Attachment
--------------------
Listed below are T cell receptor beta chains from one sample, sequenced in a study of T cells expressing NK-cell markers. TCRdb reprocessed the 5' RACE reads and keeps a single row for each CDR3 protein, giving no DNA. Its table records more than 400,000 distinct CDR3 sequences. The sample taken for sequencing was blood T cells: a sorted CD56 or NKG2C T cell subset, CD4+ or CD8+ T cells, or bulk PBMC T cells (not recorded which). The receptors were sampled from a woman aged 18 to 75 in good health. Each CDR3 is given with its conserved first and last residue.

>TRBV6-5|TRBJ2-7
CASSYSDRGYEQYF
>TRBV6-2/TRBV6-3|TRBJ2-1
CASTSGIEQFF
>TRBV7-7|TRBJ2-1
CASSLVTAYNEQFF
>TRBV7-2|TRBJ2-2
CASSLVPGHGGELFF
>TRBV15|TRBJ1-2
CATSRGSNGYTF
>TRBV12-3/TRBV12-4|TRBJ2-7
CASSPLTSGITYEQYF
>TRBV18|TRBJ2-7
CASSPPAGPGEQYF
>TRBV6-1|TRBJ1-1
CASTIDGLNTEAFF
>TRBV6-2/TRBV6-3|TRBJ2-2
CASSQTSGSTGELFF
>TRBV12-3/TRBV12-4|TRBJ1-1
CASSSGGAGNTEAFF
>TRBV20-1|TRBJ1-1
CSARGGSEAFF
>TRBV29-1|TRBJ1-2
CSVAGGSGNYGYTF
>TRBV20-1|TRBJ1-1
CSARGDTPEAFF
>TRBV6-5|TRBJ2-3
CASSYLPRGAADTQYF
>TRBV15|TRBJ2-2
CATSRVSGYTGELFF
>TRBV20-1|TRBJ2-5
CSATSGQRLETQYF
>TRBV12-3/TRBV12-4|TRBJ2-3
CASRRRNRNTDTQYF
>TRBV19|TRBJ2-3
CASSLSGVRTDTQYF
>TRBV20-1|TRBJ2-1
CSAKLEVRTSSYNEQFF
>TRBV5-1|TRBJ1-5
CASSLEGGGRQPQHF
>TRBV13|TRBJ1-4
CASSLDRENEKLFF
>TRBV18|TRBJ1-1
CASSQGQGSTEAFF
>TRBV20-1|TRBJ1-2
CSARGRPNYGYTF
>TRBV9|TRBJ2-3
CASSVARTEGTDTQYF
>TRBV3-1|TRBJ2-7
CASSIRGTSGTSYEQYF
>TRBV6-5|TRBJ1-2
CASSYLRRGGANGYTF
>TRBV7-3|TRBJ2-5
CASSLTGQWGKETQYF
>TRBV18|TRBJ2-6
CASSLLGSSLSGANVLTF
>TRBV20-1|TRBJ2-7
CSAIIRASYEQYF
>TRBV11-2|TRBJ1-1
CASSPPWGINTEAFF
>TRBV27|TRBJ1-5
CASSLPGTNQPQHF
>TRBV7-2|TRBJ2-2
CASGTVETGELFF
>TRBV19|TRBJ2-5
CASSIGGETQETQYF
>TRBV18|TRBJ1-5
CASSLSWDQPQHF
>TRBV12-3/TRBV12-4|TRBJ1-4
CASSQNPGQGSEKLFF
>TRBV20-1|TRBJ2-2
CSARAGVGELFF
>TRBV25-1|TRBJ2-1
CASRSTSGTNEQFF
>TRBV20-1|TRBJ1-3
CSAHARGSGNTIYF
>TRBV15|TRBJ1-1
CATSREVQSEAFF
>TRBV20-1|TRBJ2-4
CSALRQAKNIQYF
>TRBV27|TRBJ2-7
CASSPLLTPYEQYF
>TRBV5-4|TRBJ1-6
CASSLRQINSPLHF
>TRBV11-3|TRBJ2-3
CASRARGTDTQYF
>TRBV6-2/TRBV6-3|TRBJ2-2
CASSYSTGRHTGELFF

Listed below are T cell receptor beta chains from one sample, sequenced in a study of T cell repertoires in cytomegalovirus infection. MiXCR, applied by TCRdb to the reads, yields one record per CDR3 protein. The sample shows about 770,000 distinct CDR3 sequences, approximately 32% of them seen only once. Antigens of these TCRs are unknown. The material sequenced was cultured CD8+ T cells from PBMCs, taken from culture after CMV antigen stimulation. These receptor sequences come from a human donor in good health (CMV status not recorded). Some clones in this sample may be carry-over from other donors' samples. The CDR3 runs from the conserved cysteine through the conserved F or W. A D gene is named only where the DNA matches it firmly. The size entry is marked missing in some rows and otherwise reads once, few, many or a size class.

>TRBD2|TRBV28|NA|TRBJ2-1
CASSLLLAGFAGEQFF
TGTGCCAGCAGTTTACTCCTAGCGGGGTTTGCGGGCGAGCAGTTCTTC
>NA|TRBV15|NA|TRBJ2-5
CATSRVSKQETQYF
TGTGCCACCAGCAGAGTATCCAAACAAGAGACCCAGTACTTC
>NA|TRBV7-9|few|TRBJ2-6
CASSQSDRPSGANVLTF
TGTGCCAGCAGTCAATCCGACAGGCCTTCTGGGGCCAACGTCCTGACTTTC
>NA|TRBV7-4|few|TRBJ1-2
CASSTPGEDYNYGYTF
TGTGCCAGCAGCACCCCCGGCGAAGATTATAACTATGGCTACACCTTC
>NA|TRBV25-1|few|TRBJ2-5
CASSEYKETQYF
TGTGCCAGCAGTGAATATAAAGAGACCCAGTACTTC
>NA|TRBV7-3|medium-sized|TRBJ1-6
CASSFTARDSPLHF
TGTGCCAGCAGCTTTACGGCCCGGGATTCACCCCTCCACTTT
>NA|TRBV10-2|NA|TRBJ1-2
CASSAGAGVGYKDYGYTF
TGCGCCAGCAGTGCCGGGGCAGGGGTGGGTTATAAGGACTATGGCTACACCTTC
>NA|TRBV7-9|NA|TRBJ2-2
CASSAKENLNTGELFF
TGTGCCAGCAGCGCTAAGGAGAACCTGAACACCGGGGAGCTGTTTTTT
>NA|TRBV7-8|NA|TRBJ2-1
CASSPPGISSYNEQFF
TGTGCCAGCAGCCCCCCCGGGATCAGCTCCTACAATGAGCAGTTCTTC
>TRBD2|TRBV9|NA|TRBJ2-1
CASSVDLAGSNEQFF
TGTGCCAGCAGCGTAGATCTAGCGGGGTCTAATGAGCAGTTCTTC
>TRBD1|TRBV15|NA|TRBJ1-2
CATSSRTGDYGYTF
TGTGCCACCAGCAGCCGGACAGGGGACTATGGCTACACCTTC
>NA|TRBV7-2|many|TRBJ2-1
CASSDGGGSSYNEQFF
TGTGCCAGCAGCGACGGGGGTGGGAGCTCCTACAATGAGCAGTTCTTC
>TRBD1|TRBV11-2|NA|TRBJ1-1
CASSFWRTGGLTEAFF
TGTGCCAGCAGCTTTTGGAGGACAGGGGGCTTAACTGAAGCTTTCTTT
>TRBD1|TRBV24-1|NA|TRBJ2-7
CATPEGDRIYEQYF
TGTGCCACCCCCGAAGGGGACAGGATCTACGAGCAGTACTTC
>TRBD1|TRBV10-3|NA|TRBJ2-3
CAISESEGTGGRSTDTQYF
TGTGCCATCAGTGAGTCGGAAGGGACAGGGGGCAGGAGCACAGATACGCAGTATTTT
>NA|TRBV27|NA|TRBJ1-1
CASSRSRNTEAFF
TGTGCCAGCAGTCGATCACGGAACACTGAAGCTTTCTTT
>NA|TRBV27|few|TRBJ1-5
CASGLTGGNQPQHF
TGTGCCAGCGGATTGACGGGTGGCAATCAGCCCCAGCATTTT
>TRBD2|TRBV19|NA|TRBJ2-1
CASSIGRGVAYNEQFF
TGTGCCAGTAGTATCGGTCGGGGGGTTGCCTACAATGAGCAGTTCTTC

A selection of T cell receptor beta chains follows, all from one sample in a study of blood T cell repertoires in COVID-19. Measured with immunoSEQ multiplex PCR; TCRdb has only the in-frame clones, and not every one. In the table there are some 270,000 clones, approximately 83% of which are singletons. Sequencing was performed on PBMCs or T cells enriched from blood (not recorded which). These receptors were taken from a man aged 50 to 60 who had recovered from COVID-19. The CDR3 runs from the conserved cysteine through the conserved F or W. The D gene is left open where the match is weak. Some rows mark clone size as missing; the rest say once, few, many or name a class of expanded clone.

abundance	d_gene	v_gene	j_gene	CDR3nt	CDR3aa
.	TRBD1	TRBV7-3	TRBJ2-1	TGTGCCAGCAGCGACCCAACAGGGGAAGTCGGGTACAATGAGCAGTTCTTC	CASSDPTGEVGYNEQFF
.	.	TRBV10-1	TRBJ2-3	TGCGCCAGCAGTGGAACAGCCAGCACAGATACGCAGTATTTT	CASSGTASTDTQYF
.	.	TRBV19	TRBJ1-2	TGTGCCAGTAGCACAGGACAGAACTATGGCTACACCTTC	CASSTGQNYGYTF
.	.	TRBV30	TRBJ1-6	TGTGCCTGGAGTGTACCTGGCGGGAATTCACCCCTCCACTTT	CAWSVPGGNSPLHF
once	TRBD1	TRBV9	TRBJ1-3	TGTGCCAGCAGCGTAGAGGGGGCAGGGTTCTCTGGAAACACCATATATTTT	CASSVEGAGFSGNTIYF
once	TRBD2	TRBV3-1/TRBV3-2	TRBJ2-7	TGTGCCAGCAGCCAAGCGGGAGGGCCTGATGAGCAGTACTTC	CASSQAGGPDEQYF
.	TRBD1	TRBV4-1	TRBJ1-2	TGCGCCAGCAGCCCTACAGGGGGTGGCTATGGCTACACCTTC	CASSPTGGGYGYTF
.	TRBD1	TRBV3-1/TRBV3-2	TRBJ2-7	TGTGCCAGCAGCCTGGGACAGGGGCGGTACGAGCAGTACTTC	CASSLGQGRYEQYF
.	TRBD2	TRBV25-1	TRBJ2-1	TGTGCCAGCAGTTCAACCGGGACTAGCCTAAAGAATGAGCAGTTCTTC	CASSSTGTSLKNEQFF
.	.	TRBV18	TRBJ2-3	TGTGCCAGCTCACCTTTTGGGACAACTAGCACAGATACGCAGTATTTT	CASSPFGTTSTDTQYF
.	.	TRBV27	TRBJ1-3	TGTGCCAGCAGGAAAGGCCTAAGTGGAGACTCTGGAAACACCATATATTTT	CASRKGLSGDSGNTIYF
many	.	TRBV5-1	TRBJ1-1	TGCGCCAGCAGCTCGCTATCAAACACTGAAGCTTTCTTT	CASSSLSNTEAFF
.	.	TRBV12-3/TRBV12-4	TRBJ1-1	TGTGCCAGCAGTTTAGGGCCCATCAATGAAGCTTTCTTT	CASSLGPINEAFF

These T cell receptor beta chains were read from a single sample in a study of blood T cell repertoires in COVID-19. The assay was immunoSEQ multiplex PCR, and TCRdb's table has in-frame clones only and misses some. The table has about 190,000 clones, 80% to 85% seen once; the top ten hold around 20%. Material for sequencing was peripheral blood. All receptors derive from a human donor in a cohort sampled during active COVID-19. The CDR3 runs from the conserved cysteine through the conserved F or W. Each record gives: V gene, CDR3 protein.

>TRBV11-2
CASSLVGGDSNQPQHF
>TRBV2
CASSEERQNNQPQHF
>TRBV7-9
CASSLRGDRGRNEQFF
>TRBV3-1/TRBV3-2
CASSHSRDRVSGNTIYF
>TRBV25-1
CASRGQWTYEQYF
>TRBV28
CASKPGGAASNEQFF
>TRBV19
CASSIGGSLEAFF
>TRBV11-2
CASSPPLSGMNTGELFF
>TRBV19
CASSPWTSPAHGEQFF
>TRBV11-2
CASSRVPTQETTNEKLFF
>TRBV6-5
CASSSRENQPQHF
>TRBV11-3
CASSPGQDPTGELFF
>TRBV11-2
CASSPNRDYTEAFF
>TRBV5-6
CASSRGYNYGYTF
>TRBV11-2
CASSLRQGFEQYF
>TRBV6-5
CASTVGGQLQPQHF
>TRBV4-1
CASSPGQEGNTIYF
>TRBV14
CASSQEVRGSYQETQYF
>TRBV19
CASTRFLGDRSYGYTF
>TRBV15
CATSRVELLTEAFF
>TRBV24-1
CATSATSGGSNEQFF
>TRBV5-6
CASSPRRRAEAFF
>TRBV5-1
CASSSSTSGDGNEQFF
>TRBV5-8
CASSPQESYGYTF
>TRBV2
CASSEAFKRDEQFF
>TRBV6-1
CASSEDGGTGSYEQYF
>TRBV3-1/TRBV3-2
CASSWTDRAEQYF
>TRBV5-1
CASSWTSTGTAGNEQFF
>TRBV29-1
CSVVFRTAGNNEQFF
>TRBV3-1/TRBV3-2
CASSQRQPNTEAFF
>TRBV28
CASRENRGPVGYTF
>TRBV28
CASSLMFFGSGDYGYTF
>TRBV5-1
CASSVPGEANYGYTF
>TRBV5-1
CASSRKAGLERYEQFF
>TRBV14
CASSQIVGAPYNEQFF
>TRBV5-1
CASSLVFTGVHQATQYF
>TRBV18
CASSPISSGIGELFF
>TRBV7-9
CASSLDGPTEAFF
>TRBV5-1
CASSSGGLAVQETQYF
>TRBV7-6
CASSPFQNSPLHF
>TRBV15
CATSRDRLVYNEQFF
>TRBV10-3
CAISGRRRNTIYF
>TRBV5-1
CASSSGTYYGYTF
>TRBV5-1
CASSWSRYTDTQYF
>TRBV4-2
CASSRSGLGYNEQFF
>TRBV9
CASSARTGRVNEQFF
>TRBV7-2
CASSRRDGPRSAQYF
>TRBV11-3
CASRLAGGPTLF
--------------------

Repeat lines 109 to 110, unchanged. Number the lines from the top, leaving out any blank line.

>NA|TRBV10-2|NA|TRBJ1-2
CASSAGAGVGYKDYGYTF